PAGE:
HUNTER, Robert; No.1 untitled painting
Senior Australian painter Robert Hunter is known for his delicately nuanced, close-toned, near-monochrome paintings that endlessly adapt and reinvent the abstract grid. He has been pursuing this strategy for more than four decades. Developed during the artistic radicalism of the 1960s, Hunter’s idiosyncratic visual language has transformed only in degrees over the years, having always been based on an implied grid of squares, circles or diagonals; the edges and planes demarcated with the aid of masking tape.(1)
Hunter first saw the American abstract artist Ad Reinhardt’s gridded black paintings in a touring exhibition, ‘Two Decades of American Painting’, at the National Gallery of Victoria in 1967, an experience which confirmed for him the future direction of his art. Partly inspired by Reinhardt’s gridded expositions in inky blacks, Hunter’s first solo show in 1968 featured 13 ‘white-on-white’ paintings, marking the beginning of a lifelong painting project. Reinhardt’s famous maxim, ‘The more stuff in it, the busier the work of art, the worse it is. More is less. Less is more’,(2) was taken to heart by Hunter, who eschewed painterly objectivity from then on.
No.1 untitled painting 1968 was purchased by James Mollison, AO, from the Tolarno Gallery stockroom in 1968 on the occasion of Hunter’s first exhibition.(3) In August 1968, Hunter was the youngest artist included in the important exhibition ‘The Field’ at the National Gallery of Victoria, which later toured to the Art Gallery of New South Wales. This exhibition was a watershed in the reception and interpretation of hard-edge abstraction, minimalism and conceptual art in Australia.
QAGOMA presently holds another of Hunter’s 1968 paintings, No.4 untitled painting, which is of a corresponding size, format and colouration, though No.1 untitled painting is comprised of an array of nine square planes of white with subtle tints of red and green, while No.4 untitled painting shows a progression to 16 smaller squares. These two early works very clearly indicate the terms of the artist’s steady undertaking, witnessing subtle changes to reveal the sequential character of Hunter’s project. Each Hunter painting relates to those that come before and then after it, building upon perceptual problems which are set, solved and then moved forward. This generative nature has made his practice arguably the most uncompromising and most unfettered by trends or shifting attitudes within Australian art history.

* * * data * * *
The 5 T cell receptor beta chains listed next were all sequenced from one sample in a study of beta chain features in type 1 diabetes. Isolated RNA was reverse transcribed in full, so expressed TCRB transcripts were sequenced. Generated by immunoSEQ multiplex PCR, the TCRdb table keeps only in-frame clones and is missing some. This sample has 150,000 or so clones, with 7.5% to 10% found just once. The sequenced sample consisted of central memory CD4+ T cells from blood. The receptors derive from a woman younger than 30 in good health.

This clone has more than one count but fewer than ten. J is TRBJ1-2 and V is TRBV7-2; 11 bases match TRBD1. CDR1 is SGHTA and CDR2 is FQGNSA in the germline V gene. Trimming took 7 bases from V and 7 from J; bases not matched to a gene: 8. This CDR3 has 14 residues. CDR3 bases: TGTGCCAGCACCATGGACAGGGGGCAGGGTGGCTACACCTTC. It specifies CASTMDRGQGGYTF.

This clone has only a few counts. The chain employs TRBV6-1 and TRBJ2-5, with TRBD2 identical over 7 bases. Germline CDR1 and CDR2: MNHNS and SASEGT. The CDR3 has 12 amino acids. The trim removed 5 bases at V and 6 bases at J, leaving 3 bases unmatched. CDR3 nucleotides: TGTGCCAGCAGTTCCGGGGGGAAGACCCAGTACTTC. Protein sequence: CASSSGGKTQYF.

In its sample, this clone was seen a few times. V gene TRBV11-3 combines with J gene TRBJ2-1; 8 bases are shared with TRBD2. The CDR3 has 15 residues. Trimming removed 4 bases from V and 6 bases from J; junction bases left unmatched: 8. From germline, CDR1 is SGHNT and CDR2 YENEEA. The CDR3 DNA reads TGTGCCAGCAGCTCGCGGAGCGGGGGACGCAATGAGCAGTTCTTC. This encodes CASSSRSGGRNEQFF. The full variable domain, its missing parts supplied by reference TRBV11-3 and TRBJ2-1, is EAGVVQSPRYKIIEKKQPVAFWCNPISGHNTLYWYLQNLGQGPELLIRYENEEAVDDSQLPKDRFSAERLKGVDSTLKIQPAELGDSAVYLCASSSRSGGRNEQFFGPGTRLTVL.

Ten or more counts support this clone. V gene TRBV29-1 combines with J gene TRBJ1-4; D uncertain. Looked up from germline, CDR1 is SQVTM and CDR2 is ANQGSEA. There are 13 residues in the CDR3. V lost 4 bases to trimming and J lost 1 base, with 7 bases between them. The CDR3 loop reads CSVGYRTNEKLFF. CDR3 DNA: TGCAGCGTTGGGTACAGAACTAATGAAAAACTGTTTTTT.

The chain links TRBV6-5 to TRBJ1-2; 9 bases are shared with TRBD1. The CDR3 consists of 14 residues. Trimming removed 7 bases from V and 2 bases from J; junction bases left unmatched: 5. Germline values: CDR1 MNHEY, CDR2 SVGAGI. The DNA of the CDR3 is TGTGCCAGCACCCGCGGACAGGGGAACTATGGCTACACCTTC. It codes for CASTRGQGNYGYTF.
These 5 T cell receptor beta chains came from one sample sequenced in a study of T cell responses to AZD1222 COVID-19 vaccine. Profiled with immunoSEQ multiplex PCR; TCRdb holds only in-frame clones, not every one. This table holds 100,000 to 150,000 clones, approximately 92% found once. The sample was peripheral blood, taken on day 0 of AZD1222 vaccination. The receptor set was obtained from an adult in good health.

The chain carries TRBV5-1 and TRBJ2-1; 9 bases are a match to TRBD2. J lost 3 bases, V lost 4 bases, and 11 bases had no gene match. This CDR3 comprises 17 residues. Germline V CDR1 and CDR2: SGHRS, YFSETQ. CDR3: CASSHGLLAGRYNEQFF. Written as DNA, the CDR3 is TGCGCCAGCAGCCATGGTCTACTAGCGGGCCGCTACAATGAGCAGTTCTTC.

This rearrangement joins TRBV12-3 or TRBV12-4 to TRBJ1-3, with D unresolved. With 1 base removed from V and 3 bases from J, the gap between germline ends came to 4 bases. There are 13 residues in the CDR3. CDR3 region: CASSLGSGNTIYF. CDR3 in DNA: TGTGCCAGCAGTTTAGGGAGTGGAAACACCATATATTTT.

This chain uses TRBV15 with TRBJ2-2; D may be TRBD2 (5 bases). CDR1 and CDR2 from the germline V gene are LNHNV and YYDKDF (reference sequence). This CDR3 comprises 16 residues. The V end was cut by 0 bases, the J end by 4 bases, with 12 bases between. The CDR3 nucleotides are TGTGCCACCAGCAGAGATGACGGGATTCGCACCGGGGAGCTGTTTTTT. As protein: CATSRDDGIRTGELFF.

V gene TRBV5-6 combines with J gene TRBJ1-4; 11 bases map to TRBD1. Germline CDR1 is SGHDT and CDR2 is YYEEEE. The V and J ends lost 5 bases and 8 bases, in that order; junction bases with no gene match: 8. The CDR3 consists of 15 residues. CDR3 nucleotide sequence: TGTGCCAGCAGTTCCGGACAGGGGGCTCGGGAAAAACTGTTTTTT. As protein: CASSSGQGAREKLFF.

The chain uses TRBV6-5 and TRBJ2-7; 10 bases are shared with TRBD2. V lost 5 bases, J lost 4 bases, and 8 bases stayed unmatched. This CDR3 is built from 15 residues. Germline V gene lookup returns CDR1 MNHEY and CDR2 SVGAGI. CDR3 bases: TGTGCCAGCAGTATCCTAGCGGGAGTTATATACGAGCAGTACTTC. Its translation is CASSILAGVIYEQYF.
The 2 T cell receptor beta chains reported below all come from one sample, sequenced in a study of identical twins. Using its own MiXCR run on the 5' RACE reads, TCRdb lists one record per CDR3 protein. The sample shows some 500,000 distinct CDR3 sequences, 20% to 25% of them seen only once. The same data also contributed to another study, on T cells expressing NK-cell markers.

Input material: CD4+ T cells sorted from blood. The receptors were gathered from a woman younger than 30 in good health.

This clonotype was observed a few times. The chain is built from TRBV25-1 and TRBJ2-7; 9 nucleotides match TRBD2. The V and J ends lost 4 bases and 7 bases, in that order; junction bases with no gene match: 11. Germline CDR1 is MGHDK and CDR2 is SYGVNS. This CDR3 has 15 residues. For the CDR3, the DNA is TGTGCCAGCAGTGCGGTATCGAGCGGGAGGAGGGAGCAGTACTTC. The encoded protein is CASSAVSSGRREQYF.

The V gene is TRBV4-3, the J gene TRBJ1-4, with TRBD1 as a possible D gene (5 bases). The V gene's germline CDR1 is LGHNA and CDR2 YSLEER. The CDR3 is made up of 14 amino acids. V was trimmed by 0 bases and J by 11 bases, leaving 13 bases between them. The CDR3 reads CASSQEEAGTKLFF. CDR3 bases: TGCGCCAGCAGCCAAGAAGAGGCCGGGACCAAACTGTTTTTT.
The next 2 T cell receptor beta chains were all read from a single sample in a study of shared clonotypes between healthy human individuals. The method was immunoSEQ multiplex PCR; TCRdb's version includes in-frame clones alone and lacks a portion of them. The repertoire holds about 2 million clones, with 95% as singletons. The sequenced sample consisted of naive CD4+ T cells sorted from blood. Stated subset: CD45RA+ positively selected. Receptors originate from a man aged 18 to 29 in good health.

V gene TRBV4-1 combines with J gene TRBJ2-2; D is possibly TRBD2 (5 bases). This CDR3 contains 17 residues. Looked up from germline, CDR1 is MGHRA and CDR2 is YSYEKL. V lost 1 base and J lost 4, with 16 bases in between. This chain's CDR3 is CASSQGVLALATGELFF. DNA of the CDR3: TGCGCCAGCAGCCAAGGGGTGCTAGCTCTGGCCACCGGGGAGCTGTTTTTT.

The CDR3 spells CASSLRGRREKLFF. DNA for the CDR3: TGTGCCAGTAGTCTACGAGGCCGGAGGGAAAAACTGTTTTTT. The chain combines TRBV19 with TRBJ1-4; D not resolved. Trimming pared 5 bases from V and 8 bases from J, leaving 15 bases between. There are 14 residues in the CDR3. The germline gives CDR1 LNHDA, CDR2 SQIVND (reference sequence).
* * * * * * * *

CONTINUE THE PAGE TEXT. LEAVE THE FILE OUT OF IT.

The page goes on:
The generous gift of No.1 untitled painting 1968 from James Mollison, AO, former director of the National Gallery of Australia and the National Gallery of Victoria, greatly enhances the Gallery’s capacity to articulate Hunter’s achievements by representing the earliest origins of his practice.
Angela Goddard, Artlines 1-2013, pp.42-3.
1 Angela Goddard, ‘Brass Tacks: Binns, Johnson, Sansom and Hunter’ in Ten Years of Contemporary Art: The James C Sourris AM Collection [exhibition catalogue], Queensland Art Gallery, Brisbane, 2011, p.91.
2 Ad Reinhardt, ‘Twelve rules for a new Academy’, originally published in Art News, May 1957, New York, republished in Barbara Rose (ed.), Art as Art, The Selected Writings of Ad Reinhardt, The Viking Press, New York, 1975, p.204, quoted in Sue Cramer, Less is More: Minimal and Post-Minimal Art in Australia [exhibition catalogue], Heide Museum of Modern Art, Vic, 2012, p.17.
3 Peter McKay, Curator, Contemporary Australian Art, QAGOMA, in discussion with James Mollison, AO, at QAG, 25 October 2012.
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